So you are planning to stay in Canada?
As you probably know there are few options available to stay in Canada after IEC, depending on what you are planning to do.
Moving to Canada on IEC soon? Make sure to join our new IEC Canada Visa group here.
When your work permit is soon due to expire, you are probably considering the best way to extend your stay in Canada after your working holiday visa in Canda.
The government of Canada has a great tool which will help you clarify which programs you can apply for. To find out which visa is most suitable for you, please go to CIC website here.
The three most popular options include:
1. Stay In Canada After IEC As A Visitor.
This means you won’t be able to work, but you can still enjoy your time here and travel. You must apply for a visitor visa at least 30 days before your work permit expires.
Once you apply and your IEC expires, you are then on implied visitor status. You can’t leave Canada while waiting for the status confirmation, if you do so, you will lose the status.
If you decide to leave Canada before your status is approved, you can cancel the application. The application fee is currently at $100 per person.
The application fee is currently at $100 per person.
Once your application is approved, you can stay in the country for up to six months.
More details on how to apply and stay in Canada after IEC are available on Canadian Gov site here.
2. Apply For Young Professionals Program.
This type of visa is designed for young, post-secondary graduates who wish to pursue their careers in Canada. You need to have either a contract or at least a job offer from Canadian employer to be able to apply.
The job has to be within your area of expertise and field of study.
First, you need the same requirements as for the Working Holiday visa in Canada as well as your job offer must be classified as a National Occupation Code (NOC) Skill Type Level 0, A or B.
Unlike with WHV where you have an open work permit, the Young Professionals program allows you to work only with one employer who offered you the job.
After your visa is granted, given you are in Canada, you have to leave the country and re-enter the border to activate your YP visa.
3. Work In Canada Through The Express Entry Programme.
There is a lot of steps involved in the EEP, and it might be in your best interest to seek professional help.
The Express Entry program focuses mainly on skilled, experienced candidates who can for one of the following:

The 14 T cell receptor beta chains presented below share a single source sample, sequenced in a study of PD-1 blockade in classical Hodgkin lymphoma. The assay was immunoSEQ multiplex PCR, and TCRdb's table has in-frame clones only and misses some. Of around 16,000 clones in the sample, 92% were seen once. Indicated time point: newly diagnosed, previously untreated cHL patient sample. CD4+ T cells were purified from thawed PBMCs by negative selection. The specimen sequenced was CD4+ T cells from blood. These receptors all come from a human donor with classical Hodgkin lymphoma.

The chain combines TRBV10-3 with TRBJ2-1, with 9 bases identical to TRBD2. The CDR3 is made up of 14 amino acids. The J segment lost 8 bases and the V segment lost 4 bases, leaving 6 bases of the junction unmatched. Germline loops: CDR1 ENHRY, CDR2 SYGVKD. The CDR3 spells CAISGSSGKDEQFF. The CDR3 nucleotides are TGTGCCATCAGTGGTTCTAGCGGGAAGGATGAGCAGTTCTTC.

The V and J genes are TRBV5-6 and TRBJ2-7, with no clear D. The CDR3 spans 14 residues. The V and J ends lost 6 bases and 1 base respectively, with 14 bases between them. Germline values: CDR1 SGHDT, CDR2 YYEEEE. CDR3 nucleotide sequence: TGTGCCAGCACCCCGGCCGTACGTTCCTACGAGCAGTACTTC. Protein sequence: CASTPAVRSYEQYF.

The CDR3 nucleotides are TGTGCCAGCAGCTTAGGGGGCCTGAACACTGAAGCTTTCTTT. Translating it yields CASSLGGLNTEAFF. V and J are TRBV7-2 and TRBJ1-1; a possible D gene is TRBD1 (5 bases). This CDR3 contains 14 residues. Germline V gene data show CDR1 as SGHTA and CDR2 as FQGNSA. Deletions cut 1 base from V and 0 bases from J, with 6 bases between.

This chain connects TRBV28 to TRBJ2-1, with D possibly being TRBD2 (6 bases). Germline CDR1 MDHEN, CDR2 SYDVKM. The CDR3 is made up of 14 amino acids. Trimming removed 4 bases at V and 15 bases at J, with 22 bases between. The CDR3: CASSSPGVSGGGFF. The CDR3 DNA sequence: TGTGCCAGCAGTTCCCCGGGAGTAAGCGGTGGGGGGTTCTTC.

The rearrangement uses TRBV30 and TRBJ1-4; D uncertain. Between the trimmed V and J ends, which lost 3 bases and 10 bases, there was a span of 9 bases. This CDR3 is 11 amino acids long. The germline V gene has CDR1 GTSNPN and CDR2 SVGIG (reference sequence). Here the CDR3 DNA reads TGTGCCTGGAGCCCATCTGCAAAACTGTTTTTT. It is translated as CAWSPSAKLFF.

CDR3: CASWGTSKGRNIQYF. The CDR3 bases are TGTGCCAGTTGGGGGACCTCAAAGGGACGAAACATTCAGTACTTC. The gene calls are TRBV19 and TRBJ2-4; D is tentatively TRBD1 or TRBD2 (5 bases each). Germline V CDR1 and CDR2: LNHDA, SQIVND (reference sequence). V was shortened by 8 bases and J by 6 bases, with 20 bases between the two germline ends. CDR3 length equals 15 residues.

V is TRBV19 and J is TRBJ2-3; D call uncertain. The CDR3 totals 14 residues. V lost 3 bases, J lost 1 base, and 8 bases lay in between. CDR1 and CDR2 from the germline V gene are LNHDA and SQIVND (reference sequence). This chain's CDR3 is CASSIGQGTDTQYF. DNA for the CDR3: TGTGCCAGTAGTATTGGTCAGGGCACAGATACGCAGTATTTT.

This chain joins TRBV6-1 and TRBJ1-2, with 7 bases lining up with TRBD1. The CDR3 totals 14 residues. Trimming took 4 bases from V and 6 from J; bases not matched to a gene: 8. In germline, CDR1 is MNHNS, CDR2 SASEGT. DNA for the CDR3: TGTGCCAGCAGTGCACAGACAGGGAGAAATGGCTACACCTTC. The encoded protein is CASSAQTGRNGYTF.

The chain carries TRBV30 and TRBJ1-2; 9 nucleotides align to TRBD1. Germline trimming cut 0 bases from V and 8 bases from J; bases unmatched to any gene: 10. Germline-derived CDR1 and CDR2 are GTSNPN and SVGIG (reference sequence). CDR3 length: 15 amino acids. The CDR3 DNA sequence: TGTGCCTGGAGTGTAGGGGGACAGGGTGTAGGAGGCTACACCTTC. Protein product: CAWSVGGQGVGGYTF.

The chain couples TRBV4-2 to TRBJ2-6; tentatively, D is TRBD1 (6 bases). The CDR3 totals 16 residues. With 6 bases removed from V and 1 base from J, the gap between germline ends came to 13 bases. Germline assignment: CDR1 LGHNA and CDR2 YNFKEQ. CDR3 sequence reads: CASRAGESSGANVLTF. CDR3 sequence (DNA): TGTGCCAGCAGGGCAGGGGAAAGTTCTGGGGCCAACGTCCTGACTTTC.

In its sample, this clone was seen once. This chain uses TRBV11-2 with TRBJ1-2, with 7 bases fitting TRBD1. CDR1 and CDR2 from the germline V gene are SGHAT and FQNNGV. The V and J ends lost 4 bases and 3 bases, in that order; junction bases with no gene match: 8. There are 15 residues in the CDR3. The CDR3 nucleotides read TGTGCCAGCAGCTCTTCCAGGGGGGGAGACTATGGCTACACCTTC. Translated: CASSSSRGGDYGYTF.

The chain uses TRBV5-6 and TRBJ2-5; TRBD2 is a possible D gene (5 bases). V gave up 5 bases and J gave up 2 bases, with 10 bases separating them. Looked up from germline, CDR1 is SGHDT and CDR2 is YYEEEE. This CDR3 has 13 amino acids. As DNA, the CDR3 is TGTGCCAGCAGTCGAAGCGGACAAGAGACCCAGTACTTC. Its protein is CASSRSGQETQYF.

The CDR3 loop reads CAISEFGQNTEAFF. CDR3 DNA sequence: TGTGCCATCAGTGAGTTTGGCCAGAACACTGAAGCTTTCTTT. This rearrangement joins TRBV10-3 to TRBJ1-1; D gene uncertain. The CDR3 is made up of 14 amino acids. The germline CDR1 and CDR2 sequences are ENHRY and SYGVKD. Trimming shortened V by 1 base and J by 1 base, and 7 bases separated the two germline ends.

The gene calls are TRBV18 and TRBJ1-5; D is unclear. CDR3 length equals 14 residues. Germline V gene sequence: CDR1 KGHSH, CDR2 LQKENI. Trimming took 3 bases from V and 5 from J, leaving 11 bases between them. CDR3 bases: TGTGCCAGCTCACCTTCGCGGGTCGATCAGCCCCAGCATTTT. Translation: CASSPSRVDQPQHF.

Federal Skilled Worker Program
Federal Skilled Trades Program
Canadian Experience Class
Depending on the amount of CRS (Comprehensive Ranking System) points you have, the higher the chance of you getting the invitation.
The points are based on factors such as:
Skills, education, work experience, language ability as well as a job offer, degree or diploma you might have.
The invitations are only sent out to applicants with the highest scores. Once you receive the invite, you will have 90 days to complete all required information.
After you submit everything, it might take up to six months to receive the status.
The application process starts off very similar to IEC requiring some of the following:
- Passport with all pages that have stamps on them
- Digital photo
- Police Certificate from every country you spent 6+ months since 18 years old
- Education information such as certificates, diplomas etc
- Medical exam
- Employment records
There are of course many other options out there for anyone looking to stay in Canadia after IEC. These are however the most common paths taken by working holiday visa holders.
If you are unsure what to do next and if you are eligible to stay in Canada under a different program we recommend checking with migration expert.
If you are planning to settle in Vancouver, make sure to read the 50 things we wish we knew before moving to Vancouver or our moving to Toronto guide here.
Sending money to or from Canada? Be sure to read our guide here or get your first five transfers for free with CurrencyFair here.
Heading over on IEC visa and researching future options? Read our IEC guide here.